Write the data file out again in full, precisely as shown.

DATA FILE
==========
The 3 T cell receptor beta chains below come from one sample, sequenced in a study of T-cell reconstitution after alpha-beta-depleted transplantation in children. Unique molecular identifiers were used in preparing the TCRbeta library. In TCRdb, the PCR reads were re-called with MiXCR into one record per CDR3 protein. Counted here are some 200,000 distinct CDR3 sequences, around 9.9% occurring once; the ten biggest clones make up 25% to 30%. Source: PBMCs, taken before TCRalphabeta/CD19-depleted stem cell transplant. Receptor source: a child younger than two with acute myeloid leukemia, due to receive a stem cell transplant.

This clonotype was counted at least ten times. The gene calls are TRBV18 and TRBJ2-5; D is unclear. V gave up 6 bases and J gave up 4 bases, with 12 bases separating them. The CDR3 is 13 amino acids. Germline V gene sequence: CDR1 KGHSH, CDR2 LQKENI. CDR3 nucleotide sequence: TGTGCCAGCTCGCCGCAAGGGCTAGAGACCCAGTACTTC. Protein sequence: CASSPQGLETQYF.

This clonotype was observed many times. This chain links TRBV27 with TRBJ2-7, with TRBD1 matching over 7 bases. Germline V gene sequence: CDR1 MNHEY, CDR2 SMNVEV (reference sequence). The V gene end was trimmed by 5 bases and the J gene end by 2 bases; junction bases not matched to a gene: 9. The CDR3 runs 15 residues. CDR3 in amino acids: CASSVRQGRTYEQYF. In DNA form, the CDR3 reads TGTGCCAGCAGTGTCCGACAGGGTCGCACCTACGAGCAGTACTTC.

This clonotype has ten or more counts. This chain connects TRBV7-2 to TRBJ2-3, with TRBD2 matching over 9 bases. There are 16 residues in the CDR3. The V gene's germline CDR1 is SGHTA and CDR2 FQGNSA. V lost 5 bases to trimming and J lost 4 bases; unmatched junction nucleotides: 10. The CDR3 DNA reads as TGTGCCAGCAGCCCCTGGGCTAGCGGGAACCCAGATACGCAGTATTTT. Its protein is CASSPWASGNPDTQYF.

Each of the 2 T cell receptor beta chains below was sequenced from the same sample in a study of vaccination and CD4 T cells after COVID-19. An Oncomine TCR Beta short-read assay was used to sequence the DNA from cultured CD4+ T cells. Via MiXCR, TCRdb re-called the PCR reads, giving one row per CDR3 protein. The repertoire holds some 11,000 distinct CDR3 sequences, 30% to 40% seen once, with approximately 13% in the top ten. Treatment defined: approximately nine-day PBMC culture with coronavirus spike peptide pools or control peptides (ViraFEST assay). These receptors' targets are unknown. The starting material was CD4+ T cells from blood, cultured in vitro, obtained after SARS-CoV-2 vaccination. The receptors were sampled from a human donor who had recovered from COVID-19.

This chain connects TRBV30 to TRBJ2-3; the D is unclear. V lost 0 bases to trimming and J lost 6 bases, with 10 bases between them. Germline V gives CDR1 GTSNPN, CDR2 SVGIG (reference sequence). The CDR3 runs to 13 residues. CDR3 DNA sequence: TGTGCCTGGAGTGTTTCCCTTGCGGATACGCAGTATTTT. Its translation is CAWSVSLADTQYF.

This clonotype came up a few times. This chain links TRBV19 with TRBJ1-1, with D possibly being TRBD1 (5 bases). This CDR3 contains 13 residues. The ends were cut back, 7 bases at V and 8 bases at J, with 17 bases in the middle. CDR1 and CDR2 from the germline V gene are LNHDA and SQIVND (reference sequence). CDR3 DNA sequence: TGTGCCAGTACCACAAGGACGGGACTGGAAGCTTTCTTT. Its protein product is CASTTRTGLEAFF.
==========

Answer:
The 3 T cell receptor beta chains below come from one sample, sequenced in a study of T-cell reconstitution after alpha-beta-depleted transplantation in children. Unique molecular identifiers were used in preparing the TCRbeta library. In TCRdb, the PCR reads were re-called with MiXCR into one record per CDR3 protein. Counted here are some 200,000 distinct CDR3 sequences, around 9.9% occurring once; the ten biggest clones make up 25% to 30%. Source: PBMCs, taken before TCRalphabeta/CD19-depleted stem cell transplant. Receptor source: a child younger than two with acute myeloid leukemia, due to receive a stem cell transplant.

This clonotype was counted at least ten times. The gene calls are TRBV18 and TRBJ2-5; D is unclear. V gave up 6 bases and J gave up 4 bases, with 12 bases separating them. The CDR3 is 13 amino acids. Germline V gene sequence: CDR1 KGHSH, CDR2 LQKENI. CDR3 nucleotide sequence: TGTGCCAGCTCGCCGCAAGGGCTAGAGACCCAGTACTTC. Protein sequence: CASSPQGLETQYF.

This clonotype was observed many times. This chain links TRBV27 with TRBJ2-7, with TRBD1 matching over 7 bases. Germline V gene sequence: CDR1 MNHEY, CDR2 SMNVEV (reference sequence). The V gene end was trimmed by 5 bases and the J gene end by 2 bases; junction bases not matched to a gene: 9. The CDR3 runs 15 residues. CDR3 in amino acids: CASSVRQGRTYEQYF. In DNA form, the CDR3 reads TGTGCCAGCAGTGTCCGACAGGGTCGCACCTACGAGCAGTACTTC.

This clonotype has ten or more counts. This chain connects TRBV7-2 to TRBJ2-3, with TRBD2 matching over 9 bases. There are 16 residues in the CDR3. The V gene's germline CDR1 is SGHTA and CDR2 FQGNSA. V lost 5 bases to trimming and J lost 4 bases; unmatched junction nucleotides: 10. The CDR3 DNA reads as TGTGCCAGCAGCCCCTGGGCTAGCGGGAACCCAGATACGCAGTATTTT. Its protein is CASSPWASGNPDTQYF.

Each of the 2 T cell receptor beta chains below was sequenced from the same sample in a study of vaccination and CD4 T cells after COVID-19. An Oncomine TCR Beta short-read assay was used to sequence the DNA from cultured CD4+ T cells. Via MiXCR, TCRdb re-called the PCR reads, giving one row per CDR3 protein. The repertoire holds some 11,000 distinct CDR3 sequences, 30% to 40% seen once, with approximately 13% in the top ten. Treatment defined: approximately nine-day PBMC culture with coronavirus spike peptide pools or control peptides (ViraFEST assay). These receptors' targets are unknown. The starting material was CD4+ T cells from blood, cultured in vitro, obtained after SARS-CoV-2 vaccination. The receptors were sampled from a human donor who had recovered from COVID-19.

This chain connects TRBV30 to TRBJ2-3; the D is unclear. V lost 0 bases to trimming and J lost 6 bases, with 10 bases between them. Germline V gives CDR1 GTSNPN, CDR2 SVGIG (reference sequence). The CDR3 runs to 13 residues. CDR3 DNA sequence: TGTGCCTGGAGTGTTTCCCTTGCGGATACGCAGTATTTT. Its translation is CAWSVSLADTQYF.

This clonotype came up a few times. This chain links TRBV19 with TRBJ1-1, with D possibly being TRBD1 (5 bases). This CDR3 contains 13 residues. The ends were cut back, 7 bases at V and 8 bases at J, with 17 bases in the middle. CDR1 and CDR2 from the germline V gene are LNHDA and SQIVND (reference sequence). CDR3 DNA sequence: TGTGCCAGTACCACAAGGACGGGACTGGAAGCTTTCTTT. Its protein product is CASTTRTGLEAFF.